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Editorial: Hawley should resign. Silent enablers must now publicly condemn Trumpism.

Editorial: Hawley should resign. Silent enablers must now publicly condemn Trumpism.

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Hawley and Trump

President Donald Trump listens as Josh Hawley speaks during a campaign rally on Nov. 1, 2018, in Columbia, Mo.

(AP Photo/Charlie Riedel)

Reassuring as condemnations might be from the likes of Gov. Mike Parson, Sen. Roy Blunt and Rep. Ann Wagner, they are much too little and come way too late. These Republican leaders, all having shared a spot on the national stage during the Trump presidency, all had multiple occasions and strong justifications to stand up and condemn Trump’s dangerous rhetoric. Yet they waited to speak out until long after armed thugs, instigated by Trump, had rampaged across Capitol Hill, defiling the House and Senate.

This newspaper has spent years prodding and urging these Republican leaders to summon their courage and stand against Trump’s most despotic tendencies. Yet they repeatedly opted for cowardly silence. That made them complicit in the deadly violence that occurred Wednesday.

Meanwhile, Sen. Josh Hawley had the gall to stand before the Senate Wednesday night and feign shock, shock at what happened — hours after he had fist-pumped and cheered the rioters as they arrived on Capitol Hill. Hawley’s tardy, cover-his-ass condemnation of the violence ranks at the top of his substantial list of phony, smarmy and politically expedient declarations.

Americans have had enough of Trumpism and the two-faced, lying, populist politicians who embraced it. Hawley’s presidential aspirations have been flushed down the toilet because of his role in instigating Wednesday’s assault on democracy. He should do Missourians and the rest of the country a big favor and resign now.

Trumpism must die before it morphs into Hitlerism. Defenders like Hawley deserve to be cast into political purgatory for having promoted it.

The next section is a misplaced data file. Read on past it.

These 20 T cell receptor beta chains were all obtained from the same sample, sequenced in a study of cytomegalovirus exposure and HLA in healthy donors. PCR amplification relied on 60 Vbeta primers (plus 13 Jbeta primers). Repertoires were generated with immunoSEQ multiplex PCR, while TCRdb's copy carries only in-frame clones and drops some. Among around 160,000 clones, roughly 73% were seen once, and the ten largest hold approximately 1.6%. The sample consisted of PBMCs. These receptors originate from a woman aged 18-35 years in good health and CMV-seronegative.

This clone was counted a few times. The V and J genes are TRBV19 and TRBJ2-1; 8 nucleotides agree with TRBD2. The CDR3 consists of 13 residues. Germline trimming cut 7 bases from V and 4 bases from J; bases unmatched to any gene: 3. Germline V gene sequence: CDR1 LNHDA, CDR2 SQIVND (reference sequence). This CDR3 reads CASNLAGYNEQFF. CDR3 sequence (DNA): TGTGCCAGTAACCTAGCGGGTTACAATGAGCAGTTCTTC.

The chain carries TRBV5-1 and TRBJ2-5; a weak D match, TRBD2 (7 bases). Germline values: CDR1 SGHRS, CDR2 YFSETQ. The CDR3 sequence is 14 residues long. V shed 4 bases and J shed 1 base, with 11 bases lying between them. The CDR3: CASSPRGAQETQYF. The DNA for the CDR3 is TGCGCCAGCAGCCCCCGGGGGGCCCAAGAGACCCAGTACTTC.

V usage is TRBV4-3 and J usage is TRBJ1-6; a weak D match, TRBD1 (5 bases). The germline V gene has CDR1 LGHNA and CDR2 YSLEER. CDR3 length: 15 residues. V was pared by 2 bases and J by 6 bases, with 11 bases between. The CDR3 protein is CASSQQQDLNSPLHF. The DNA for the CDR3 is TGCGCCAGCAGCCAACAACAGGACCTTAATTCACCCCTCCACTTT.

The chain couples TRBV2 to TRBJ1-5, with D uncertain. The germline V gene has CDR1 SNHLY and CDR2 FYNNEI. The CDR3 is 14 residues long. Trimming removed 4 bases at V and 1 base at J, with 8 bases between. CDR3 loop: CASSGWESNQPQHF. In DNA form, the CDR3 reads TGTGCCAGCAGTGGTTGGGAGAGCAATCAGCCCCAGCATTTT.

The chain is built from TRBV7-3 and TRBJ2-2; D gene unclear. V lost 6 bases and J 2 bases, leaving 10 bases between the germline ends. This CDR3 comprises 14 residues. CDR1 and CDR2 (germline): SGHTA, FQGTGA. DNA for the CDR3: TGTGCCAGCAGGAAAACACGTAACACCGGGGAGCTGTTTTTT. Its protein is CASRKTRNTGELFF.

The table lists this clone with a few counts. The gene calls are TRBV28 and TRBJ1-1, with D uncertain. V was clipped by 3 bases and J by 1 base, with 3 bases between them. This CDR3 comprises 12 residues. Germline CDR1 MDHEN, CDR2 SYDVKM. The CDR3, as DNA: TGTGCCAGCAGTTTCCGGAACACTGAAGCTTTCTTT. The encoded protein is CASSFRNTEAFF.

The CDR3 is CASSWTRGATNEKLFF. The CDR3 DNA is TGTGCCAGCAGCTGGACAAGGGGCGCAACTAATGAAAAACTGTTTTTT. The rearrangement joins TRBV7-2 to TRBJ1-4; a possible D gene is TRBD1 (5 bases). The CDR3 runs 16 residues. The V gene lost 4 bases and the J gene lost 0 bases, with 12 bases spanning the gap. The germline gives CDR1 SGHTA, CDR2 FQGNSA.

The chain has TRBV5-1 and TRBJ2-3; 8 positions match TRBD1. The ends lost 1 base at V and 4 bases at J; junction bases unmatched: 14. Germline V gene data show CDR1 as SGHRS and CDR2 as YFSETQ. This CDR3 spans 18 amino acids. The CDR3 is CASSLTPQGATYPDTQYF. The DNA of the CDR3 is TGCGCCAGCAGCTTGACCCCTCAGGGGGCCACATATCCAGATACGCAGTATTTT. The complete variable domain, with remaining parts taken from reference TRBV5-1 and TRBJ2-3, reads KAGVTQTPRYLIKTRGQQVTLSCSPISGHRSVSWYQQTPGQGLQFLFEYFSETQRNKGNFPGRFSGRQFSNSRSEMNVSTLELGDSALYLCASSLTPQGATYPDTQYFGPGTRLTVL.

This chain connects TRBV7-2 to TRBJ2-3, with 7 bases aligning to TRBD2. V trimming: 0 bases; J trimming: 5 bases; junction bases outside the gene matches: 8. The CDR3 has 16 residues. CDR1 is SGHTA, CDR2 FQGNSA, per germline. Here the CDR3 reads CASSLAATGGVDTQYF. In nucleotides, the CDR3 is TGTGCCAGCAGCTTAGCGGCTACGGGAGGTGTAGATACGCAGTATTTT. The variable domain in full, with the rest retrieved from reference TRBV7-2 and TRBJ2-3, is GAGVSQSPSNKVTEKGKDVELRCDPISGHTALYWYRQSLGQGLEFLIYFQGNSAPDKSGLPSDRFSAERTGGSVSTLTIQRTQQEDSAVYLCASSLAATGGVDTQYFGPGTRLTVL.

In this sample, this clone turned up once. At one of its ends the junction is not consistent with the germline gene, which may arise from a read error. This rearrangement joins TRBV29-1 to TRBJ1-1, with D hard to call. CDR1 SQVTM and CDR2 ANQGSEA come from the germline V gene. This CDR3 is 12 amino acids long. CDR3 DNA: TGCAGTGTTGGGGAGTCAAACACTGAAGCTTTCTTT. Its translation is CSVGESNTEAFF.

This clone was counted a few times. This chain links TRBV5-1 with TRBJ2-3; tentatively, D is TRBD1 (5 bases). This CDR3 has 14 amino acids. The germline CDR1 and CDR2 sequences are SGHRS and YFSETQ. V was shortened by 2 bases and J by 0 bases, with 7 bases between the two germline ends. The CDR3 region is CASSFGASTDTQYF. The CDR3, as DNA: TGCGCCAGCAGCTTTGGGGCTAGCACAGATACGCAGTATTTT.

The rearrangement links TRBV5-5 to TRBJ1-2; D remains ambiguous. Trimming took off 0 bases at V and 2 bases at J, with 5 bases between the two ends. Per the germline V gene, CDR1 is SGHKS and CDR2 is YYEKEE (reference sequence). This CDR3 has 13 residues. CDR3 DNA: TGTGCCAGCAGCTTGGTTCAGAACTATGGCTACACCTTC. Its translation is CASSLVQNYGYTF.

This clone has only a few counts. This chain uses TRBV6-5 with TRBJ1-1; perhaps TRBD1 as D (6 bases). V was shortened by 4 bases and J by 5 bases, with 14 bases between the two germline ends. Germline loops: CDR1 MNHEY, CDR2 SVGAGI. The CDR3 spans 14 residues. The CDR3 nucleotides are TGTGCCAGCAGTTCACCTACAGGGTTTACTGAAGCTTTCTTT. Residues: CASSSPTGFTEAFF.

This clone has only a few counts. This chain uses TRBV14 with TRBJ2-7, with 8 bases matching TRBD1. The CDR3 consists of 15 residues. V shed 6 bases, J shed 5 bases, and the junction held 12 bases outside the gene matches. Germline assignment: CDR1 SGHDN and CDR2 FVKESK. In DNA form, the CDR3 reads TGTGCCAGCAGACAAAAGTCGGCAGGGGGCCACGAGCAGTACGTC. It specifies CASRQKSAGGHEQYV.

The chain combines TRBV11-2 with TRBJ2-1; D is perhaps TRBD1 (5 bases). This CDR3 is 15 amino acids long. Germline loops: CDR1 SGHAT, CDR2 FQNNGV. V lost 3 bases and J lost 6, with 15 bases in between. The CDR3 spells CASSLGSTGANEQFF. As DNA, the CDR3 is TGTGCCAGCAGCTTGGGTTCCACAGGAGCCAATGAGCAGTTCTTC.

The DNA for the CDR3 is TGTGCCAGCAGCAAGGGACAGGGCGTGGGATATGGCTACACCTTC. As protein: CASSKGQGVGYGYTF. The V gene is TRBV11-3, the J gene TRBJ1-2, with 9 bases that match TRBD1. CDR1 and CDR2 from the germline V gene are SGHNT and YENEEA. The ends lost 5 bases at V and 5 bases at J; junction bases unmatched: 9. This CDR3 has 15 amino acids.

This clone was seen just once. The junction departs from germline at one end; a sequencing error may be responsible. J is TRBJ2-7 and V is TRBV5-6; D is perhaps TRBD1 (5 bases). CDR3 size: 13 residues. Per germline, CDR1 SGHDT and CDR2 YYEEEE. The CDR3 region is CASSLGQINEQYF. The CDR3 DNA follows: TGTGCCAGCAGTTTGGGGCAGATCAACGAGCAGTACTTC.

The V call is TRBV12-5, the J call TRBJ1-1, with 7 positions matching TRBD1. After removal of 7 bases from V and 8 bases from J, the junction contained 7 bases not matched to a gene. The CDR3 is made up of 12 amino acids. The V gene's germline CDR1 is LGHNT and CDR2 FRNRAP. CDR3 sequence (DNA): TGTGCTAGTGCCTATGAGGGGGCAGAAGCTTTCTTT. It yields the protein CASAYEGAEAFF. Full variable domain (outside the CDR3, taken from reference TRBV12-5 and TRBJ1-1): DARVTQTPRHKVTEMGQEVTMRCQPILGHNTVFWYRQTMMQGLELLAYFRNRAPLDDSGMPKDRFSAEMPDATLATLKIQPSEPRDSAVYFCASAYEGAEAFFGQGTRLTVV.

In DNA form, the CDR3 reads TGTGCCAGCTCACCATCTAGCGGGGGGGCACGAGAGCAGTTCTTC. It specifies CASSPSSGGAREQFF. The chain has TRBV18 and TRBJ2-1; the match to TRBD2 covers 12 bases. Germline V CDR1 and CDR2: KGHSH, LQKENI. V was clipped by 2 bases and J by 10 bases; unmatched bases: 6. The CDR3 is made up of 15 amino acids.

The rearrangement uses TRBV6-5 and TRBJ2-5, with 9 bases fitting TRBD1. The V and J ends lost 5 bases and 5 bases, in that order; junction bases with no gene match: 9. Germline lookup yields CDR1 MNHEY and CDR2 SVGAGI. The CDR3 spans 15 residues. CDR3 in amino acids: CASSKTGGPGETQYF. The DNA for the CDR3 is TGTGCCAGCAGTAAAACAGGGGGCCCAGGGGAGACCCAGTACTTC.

Speaking of cowardly Trump defenders, Parson had the audacity Wednesday to condemn the Capitol Hill violence while publicly excusing Trump from instigating it. “When you try to blame the president or blame somebody else, you know, my understanding is the president told them not to commit any crimes,” Parson told reporters. He conveniently forgot that Trump waited more than three hours after rioters had begun the ransacking to tell them “not to commit any crimes.”

This is exactly the pattern we’ve been complaining about for years: Hand-wringing, mealy-mouthed Republicans who use every maneuver thinkable to avoid publicly criticizing Trump and upsetting his base. It’s exactly because politicians like Parson, Blunt and Wagner held back that Trump was emboldened to escalate his dangerous rhetoric and tweets.

It’s exactly because they held back that Trump grew more brash, ultimately reaching the point where he encouraged protesters to “be wild” while his lawyer, Rudy Giuliani, urged a “trial by combat.” And what did the protesters do? They went wild and gaveled-in a trial by combat on the Senate and House floor.

There no longer is such a thing as a neutral zone when it comes to Trumpism. Either Parson, Blunt, Wagner and, yes, Hawley, condemn it loudly and consistently, or they become part of the problem that Missouri voters must eradicate once and for all.

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